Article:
In June 2000 in Lisbon, the heads of state and governments decided that the EU would be the most dynamic area in the world : they talked about “full employment, and social cohesion “
But the policies of activation show their true face : forced employment, social control, demonisation.
The reforms of the unemployment benefits and the social aid schemes, have shortened the length of allowances and have reinforced the access controls, which aim at reducing the benefits of claimants who are forced back to crap and underpaid jobs, as fast as possible.
There are, according to the statistics, 1 ,300, 000 working poor in France ; and, in Europe, 1 worker in 5.
Today, the Boltkestein directive on the privatisation of services speaks about “ the home country principle.”
If an interim agency puts its headquarters in Poland, it can call in Polish workers to work on Belgian building sites, with no need to ask for any authorization. These workers will be under the Polish legislation : Polish wages, and Polish social security.
In France, the “Plan de Cohésion sociale” initiated by the Ministry of Employment, aims at creating new working contracts “Future contracts” which mean under paid jobs, employers subsidies, and reduced employment cost (about 2 euros an hour !)
In Germany, the unemployed for over a year will be “offered” a 1 euro/per hour job (about 200 euros a month) which can be added to their meagre benefits. This measure will be implemented after January 1st, 2005. This is part of the Hartz IV plan, against which we are developing mobilisations at the moment.
In Britain, after the New Deal and other destructive measures against the Unemployed incomes, the government aims at making the most drastic attacks on disability benefits - paid to about 2 million people.
The barriers to employment must be removed ; ‘Disability Premium’, of course, is a one major obstacle. What it means in practice is lowering the living standards of the sick and disabled in order to ‘encourage’ them to accept any precarious work.
No income without employment -‘workfare’-, no income without training -‘edufare’- today we train to get more skills, behavioral skills, such as politeness, or skills at the lowest level, but no qualifications to enable us a minimum of conditions -wages, working conditions- to obtain a decent job.
The EU wants more and more operational workers in the flexible and precarious labour market ; it demands more and more mobility from wage-earners ; the reforms of education, and professional training are part of the same objective.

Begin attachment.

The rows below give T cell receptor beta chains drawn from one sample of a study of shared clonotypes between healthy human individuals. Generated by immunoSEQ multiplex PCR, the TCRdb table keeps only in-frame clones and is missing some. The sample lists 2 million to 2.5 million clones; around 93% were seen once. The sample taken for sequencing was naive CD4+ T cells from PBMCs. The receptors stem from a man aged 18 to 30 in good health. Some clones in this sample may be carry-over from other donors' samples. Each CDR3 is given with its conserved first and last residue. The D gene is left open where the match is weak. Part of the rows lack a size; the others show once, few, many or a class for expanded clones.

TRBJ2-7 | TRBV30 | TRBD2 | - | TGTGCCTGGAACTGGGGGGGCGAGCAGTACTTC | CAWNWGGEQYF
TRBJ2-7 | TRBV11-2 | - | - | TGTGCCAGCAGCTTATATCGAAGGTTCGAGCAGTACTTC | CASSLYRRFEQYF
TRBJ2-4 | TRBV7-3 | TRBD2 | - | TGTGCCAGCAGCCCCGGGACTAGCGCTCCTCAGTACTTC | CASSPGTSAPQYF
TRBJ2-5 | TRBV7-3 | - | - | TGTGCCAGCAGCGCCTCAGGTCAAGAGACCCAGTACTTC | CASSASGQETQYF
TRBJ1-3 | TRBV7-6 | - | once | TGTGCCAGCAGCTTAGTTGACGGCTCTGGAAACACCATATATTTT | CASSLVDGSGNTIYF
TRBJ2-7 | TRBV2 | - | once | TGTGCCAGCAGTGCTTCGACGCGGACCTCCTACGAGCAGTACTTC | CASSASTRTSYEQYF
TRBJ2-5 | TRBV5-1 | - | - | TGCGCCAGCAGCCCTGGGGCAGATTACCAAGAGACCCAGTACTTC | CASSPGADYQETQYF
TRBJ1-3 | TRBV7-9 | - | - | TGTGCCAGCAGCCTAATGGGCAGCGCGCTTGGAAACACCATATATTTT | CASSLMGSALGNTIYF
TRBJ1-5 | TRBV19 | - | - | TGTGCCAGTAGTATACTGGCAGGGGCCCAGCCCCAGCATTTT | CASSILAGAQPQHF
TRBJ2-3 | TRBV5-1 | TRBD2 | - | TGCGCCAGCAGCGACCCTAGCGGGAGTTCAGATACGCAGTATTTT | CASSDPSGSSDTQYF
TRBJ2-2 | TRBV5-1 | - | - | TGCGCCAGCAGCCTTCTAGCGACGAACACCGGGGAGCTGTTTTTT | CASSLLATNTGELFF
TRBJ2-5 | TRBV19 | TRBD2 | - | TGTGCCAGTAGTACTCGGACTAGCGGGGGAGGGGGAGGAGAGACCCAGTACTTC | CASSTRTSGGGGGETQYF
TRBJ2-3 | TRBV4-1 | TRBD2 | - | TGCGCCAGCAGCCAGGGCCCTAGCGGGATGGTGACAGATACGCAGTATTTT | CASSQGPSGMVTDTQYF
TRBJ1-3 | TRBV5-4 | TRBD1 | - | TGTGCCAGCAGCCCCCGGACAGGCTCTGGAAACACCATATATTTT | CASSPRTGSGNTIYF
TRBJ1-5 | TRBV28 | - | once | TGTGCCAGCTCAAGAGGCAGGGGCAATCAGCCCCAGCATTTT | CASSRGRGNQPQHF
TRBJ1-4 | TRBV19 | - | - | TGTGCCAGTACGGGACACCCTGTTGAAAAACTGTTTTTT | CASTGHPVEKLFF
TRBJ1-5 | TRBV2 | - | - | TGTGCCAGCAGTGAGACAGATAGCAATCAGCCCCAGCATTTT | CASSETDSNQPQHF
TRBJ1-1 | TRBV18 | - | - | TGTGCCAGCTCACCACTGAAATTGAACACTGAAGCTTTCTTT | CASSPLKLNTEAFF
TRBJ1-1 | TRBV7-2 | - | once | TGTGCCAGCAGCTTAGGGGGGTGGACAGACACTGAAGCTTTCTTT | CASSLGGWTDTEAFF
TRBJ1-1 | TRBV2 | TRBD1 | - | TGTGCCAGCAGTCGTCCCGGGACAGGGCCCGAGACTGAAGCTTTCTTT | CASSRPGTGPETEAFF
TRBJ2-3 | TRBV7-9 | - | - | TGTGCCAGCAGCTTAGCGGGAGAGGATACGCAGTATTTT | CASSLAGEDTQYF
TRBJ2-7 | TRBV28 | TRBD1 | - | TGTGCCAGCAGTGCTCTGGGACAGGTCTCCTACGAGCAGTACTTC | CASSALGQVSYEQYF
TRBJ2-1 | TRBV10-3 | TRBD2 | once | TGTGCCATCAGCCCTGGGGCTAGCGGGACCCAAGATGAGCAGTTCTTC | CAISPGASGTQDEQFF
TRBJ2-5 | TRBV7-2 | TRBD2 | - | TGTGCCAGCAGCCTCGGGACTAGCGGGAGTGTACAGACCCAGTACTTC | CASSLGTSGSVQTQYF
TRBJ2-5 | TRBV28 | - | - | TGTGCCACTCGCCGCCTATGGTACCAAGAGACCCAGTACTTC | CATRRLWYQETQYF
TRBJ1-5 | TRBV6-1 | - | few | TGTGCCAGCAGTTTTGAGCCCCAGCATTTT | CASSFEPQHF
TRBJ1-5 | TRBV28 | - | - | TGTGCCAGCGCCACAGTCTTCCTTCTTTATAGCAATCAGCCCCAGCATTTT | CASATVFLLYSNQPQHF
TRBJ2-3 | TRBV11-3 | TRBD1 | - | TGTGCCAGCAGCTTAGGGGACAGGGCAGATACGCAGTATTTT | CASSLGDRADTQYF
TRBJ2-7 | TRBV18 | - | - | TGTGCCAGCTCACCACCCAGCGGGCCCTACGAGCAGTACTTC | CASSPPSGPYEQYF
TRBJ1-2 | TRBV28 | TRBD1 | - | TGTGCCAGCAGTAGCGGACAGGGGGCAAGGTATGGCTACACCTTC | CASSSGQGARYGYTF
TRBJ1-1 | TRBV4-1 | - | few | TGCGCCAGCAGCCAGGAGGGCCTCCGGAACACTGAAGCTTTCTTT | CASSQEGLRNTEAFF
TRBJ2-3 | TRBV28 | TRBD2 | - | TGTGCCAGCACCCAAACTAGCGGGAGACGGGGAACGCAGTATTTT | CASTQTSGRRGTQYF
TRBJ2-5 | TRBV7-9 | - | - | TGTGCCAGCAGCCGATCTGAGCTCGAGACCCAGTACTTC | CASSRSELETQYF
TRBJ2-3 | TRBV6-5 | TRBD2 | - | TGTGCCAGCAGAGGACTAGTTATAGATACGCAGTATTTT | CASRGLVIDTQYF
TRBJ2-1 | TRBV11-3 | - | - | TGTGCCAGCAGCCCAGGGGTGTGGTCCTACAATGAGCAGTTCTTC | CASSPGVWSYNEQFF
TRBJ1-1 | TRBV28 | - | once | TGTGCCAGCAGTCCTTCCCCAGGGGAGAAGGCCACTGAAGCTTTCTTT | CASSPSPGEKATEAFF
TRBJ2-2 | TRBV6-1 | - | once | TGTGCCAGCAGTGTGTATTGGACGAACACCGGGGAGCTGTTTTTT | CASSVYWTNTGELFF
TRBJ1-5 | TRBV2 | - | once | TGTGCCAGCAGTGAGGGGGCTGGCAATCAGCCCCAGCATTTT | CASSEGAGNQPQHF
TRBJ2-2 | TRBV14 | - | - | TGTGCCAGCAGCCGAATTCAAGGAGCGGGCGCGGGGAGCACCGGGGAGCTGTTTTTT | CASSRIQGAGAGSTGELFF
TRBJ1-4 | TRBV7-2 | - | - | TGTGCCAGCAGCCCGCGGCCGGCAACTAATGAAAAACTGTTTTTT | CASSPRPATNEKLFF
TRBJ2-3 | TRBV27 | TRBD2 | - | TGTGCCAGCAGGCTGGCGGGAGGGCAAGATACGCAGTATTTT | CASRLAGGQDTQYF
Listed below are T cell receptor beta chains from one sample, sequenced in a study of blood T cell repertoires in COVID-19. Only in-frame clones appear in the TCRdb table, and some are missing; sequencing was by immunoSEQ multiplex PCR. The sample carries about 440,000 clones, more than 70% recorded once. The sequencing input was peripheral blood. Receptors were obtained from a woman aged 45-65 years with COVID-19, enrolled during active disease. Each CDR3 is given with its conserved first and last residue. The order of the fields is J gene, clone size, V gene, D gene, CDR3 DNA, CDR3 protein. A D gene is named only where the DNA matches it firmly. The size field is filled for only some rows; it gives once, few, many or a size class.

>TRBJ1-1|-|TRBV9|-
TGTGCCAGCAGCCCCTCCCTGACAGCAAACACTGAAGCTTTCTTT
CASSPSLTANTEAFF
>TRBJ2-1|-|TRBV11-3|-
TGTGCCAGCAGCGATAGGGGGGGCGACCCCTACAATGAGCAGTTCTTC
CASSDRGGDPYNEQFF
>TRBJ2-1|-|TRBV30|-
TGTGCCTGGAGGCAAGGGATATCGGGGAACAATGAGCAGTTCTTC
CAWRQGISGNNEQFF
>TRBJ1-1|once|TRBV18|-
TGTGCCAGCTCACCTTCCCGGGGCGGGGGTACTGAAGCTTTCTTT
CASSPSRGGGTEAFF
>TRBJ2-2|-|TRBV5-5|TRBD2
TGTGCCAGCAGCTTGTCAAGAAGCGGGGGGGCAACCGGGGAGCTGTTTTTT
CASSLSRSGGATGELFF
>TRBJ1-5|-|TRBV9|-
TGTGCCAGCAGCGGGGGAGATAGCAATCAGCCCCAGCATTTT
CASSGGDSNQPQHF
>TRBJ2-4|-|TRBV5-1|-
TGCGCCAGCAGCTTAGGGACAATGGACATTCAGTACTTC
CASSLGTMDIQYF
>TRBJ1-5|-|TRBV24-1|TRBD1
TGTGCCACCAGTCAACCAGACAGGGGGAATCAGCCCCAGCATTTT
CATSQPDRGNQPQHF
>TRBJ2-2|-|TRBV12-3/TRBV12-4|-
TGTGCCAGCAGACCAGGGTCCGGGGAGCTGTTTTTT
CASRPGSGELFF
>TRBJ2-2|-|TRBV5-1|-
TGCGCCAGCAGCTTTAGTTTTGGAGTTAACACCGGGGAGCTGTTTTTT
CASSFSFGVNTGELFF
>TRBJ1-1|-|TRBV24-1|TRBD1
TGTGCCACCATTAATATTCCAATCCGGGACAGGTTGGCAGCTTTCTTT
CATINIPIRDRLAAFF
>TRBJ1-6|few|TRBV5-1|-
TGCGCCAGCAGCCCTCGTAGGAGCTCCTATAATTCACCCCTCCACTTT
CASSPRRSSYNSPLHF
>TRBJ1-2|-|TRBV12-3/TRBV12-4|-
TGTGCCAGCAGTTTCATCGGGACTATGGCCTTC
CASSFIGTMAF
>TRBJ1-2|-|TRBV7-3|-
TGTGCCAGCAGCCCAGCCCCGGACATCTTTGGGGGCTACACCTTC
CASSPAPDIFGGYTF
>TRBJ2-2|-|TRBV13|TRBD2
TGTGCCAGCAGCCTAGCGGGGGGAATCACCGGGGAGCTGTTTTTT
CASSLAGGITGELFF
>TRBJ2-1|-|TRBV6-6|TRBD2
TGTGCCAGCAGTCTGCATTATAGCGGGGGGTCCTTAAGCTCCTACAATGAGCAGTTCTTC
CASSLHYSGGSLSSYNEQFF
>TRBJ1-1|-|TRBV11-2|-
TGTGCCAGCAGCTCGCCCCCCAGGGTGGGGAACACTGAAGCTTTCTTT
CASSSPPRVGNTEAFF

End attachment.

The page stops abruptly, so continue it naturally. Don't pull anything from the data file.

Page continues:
The EU programme is about privatising the welfare state : all risks ; illness, unemployment, old age, won’t be insured through a collective mutualisation system, but through private insurance, according to the principle of insurance capitalisation.

  • III) Mobility -precarity.

Wage earning, as a dominant model, as the measure of the use of social time, is in real crisis. Working time and life time merge more and more.
The modes of organisation of production and welfare are in the middle of a mutating process.
For 30 years, atypical forms of employment, part-time, fixed term jobs and interim work, jobs subsidised by the state, develop throughout Europe.
Professional lives are more and more composed of the alternating between employment, training, and unemployment : the wage earners lives are increasingly subject to mobility (forced or desired.)
What is at stake in mobility is what or who controls it (whether it is the result of an employers command or a strategy of resistance and flight.)
For the employers, the State, this mobility must be tamed in the harness of employment : the subjects will be defined by their jobs.
In France, the fight of the « Intermittents and precarious  » for a new model of indemnification of discontinuous working has revealed the true discontinuity of employment.
Intervals, periods outside employment, availability itself is productive, because they are part of these subjectivation processes.
They constitute liberated time, lines of resistance, that we could fill with new cooperation.
But our mobility, our time, will only be free when we will be given back the bridle : a guaranteed income would make us the masters of our own lives.
We would then be able to raise issues of working conditions and wages before accepting a job, we could refuse crap, ‘Kleenex’ (disposable) jobs.
As the attacks on social rights are unprecedented in Europe, as the EU wants to adopt a reactionary Constitution, it’s time to initiate a European campaign for new social rights, especially the right to an income. With or without a job !